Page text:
Community briefly

Posted: Wednesday, May 31, 2000

Applications for community work grants available

Individuals and organizations that benefit and enhance the health, education and welfare of individuals in Southeast Alaska communities can seek funding support from the Wythe Dornan and Brian Douglas Memorial Fund.

Applications will be accepted until Aug. 9. They will be evaluated based on: quality of program to be supported or attended, reasonableness of proposed budget, background and experience of applicant, support from other sources and appropriateness to the objectives of the Fund. Forms can be obtained by contacting Paul Douglas at 5050 Thane Road, Juneau, AK, or by calling (907)-453-3042. Completed forms must be mailed to the Juneau address.

Host families sought

It's a chance to make a student's dream come true.

German exchange students are looking for host families for a stay of five or 10 months. The students are part of the American Institute for Foreign Study Foundation's Academic Year in America organization. For more than 19 years, the organization has brought international students between the ages of 15 and 18 to the United States.

Students will arrive with full medical insurance, their own spending money, solid academic records and English skills. In addition to the hosting experience, families can earn up to $1,000 toward any number of travel abroad programs sponsored by AIFS.

For more information about hosting a German exchange student, please call Danielle Carpino at (800) 322-4678, ext. 5164, or e-mail Interested parties can also visit AYA online at www.academicyear.or g.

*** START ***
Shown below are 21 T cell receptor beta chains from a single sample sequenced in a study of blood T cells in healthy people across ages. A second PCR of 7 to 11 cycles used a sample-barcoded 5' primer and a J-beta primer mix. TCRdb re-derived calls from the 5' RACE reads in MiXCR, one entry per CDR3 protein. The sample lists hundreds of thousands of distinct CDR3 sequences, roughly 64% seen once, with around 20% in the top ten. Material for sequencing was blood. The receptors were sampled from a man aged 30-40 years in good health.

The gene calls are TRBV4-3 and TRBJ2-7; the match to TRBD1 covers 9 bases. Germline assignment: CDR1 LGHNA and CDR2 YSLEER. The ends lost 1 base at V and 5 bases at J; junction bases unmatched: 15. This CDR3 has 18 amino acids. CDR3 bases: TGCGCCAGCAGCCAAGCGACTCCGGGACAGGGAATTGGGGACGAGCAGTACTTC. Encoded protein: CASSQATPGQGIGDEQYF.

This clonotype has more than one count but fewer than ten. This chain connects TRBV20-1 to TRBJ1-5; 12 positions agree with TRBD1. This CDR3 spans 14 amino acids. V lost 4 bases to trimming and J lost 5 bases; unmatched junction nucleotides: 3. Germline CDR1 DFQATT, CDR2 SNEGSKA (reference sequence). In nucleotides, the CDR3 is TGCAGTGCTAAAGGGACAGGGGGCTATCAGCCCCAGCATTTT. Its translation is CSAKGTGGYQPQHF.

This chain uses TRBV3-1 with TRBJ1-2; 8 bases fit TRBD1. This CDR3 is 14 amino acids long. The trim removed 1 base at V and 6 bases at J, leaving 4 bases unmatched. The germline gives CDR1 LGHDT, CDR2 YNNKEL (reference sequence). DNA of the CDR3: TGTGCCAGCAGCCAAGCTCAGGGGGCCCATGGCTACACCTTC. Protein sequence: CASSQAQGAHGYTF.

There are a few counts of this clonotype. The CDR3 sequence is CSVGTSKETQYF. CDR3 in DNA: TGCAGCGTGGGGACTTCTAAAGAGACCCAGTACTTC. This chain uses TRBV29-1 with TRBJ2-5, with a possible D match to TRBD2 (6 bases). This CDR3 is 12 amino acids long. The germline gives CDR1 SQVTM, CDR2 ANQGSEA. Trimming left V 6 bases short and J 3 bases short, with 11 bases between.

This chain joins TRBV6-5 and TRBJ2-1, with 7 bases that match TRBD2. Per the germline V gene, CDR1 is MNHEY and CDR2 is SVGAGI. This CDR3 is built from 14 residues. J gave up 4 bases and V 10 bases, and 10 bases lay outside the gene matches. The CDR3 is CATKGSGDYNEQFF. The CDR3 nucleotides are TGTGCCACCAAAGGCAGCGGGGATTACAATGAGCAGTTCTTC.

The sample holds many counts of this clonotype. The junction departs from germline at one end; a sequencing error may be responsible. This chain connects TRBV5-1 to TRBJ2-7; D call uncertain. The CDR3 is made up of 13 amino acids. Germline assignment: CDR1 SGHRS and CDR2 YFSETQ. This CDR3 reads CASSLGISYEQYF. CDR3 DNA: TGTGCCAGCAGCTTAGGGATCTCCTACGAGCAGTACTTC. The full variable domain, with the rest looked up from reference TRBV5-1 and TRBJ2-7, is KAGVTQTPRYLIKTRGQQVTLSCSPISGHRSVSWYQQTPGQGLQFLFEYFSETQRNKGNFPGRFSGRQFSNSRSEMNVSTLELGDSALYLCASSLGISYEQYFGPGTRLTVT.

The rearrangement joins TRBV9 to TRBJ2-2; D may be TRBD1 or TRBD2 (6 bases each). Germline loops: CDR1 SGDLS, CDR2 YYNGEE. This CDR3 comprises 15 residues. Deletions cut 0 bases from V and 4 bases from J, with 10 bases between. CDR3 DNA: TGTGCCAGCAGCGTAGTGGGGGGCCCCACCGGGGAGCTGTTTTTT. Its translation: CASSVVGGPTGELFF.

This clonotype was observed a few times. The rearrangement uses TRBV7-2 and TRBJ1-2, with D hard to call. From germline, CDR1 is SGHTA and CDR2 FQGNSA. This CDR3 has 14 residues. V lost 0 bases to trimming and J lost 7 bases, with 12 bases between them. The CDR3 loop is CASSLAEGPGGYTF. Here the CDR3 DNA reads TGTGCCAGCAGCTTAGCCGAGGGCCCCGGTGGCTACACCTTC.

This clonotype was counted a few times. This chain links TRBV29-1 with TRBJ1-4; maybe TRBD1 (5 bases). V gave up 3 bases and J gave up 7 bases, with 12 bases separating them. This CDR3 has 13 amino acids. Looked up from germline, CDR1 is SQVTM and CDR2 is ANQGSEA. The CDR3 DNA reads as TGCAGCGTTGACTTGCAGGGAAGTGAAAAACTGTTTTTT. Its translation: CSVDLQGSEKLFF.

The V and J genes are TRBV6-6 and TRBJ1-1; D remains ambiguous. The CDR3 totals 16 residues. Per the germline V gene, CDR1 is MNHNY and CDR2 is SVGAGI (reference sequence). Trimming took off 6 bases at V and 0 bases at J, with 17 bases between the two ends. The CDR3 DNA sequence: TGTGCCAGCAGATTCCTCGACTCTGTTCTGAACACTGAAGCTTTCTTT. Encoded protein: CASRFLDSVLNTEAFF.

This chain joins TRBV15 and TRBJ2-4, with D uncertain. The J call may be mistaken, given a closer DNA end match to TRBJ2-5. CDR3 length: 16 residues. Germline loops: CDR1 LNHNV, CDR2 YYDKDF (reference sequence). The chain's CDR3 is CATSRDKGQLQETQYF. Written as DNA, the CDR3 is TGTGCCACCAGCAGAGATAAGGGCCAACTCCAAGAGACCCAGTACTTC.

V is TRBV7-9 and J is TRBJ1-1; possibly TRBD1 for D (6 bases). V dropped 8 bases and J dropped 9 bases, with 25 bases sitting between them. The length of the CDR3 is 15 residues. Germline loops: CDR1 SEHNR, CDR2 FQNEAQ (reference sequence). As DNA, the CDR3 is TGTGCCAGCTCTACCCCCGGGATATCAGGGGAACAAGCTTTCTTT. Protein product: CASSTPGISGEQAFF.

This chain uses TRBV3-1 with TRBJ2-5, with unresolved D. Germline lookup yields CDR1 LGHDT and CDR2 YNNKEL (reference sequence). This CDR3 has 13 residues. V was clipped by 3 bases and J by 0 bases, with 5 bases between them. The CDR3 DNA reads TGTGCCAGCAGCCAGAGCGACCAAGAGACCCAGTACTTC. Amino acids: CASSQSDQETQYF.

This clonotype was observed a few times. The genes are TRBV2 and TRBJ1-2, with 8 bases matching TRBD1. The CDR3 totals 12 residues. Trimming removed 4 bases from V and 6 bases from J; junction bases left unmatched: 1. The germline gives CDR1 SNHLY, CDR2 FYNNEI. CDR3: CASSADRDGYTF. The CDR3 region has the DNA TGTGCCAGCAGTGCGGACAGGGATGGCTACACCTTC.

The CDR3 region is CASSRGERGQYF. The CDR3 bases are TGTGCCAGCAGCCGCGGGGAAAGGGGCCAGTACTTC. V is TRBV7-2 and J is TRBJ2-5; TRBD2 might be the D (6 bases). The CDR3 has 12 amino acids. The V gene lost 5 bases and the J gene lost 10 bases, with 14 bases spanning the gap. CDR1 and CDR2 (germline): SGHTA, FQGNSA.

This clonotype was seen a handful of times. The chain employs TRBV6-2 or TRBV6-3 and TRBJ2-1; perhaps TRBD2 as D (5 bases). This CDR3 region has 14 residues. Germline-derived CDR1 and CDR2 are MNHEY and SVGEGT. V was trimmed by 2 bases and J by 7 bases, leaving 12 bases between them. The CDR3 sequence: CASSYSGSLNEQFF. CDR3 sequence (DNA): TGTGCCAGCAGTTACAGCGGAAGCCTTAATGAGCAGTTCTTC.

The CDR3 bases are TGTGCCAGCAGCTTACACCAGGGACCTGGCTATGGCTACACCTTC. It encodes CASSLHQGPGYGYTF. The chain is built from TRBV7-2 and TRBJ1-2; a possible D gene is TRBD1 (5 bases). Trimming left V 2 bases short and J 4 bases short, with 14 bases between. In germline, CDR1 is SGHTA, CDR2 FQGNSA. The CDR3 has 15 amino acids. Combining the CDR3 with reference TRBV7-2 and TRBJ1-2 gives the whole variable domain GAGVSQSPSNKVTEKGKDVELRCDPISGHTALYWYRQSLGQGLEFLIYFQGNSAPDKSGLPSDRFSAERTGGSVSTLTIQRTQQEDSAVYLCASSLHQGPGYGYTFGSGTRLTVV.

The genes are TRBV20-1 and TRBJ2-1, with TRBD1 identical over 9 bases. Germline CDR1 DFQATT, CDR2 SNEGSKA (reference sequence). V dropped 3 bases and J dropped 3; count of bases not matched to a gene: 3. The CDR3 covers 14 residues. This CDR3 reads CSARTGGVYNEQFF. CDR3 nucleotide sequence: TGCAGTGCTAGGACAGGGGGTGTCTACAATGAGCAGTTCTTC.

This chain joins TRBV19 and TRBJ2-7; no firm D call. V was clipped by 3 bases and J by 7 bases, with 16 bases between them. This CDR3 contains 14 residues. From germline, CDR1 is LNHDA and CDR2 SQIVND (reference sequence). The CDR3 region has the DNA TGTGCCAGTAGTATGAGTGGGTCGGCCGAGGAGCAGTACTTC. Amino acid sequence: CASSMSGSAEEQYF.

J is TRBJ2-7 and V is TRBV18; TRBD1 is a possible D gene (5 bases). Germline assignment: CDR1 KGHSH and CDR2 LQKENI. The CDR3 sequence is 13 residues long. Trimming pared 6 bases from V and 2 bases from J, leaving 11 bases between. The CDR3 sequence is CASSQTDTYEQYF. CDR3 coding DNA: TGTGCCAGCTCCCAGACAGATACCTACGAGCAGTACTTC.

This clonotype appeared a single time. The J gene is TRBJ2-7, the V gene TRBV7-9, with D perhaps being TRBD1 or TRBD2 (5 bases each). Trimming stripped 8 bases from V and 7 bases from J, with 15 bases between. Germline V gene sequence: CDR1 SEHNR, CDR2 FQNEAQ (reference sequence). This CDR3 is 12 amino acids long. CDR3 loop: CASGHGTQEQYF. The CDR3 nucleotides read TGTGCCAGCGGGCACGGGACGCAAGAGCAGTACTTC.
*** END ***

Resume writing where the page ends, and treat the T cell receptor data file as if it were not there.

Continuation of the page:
Plants on sale June 10

The pick of Alaska's gardening crop will be for sale on June 10.

From 9 a.m. to noon, members of the Southeast Alaska Master Gardeners Association will sell plants from their gardens in the Carrs parking lot. Proceeds from the sale will go toward the new Community Garden start up, scholarships and better gardening education.

The Master Gardeners have long given scholarships to seniors entering horticulture or other science related fields. This year, they presented three awards to Science Fair participants. The Master Gardeners strive to promote a wide dissemination of gardening information to Alaska citizens, while directing their activities toward charitable, scientific, literary and educational purposes.

Call Sandy or Susanne Williams at 364-2243 for more information.

Natives discuss aboriginal people

Representatives of the Native Brotherhood of British Columbia, the Native Sisterhood of British Columbia, the Alaska Native Brotherhood Grand Camp and the Alaska Native Sisterhood Grand Camp met in Prince Rupert, B.C., May 27 and 28 to address numerous issues confronting aboriginal people in both the U.S. and Canada.